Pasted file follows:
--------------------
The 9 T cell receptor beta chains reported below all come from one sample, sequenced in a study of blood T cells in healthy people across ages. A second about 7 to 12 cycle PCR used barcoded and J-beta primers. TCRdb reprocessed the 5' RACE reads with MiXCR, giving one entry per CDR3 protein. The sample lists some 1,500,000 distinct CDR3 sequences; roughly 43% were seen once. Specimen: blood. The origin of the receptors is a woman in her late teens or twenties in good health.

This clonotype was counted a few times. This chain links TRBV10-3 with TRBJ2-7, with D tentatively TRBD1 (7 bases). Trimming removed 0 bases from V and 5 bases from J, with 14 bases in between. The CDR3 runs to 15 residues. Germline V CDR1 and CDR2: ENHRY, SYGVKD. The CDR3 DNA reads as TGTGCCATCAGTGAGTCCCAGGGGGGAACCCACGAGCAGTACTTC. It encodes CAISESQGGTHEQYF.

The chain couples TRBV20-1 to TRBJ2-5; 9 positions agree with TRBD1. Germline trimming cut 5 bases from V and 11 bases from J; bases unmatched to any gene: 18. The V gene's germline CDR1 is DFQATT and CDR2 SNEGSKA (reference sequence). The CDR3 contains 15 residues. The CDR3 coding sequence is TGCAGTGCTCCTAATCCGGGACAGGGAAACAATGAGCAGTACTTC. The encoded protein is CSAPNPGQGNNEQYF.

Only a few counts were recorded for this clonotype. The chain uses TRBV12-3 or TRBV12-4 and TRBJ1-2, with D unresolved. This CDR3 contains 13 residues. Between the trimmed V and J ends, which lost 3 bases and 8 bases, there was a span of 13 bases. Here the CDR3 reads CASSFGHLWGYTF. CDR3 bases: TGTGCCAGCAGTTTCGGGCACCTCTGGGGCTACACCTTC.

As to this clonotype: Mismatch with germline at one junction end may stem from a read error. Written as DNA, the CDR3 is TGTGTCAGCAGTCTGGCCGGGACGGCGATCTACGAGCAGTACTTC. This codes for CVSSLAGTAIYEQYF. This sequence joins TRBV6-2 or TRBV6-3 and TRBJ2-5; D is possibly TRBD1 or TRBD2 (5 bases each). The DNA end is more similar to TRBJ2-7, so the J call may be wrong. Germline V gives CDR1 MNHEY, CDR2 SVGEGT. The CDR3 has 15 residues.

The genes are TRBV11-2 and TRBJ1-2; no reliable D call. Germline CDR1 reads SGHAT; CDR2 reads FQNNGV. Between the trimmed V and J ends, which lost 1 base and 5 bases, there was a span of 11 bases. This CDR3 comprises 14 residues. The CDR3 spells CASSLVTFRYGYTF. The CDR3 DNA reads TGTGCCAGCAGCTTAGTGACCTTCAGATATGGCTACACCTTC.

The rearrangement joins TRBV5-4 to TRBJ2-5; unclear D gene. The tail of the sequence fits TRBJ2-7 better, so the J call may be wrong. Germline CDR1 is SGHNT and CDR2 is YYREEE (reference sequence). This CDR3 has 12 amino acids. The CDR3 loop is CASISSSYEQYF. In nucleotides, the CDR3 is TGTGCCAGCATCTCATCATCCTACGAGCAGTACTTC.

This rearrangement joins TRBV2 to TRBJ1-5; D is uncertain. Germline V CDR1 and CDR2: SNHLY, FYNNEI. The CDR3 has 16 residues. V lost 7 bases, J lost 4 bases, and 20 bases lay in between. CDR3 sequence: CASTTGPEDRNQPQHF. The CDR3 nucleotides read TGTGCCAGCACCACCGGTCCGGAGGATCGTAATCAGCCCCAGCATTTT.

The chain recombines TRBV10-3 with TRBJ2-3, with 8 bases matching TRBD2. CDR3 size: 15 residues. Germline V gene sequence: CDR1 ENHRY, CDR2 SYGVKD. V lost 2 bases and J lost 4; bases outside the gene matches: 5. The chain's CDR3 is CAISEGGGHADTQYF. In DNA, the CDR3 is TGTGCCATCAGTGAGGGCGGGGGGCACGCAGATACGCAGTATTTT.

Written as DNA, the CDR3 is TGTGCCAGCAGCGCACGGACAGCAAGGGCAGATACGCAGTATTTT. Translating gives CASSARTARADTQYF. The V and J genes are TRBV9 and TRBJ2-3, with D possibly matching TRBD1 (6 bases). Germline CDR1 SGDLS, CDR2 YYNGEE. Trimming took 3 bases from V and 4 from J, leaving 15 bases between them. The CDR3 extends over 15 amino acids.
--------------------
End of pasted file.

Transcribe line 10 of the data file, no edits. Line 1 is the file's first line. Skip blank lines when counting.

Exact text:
Written as DNA, the CDR3 is TGTGCCAGCAGCGCACGGACAGCAAGGGCAGATACGCAGTATTTT. Translating gives CASSARTARADTQYF. The V and J genes are TRBV9 and TRBJ2-3, with D possibly matching TRBD1 (6 bases). Germline CDR1 SGDLS, CDR2 YYNGEE. Trimming took 3 bases from V and 4 from J, leaving 15 bases between them. The CDR3 extends over 15 amino acids.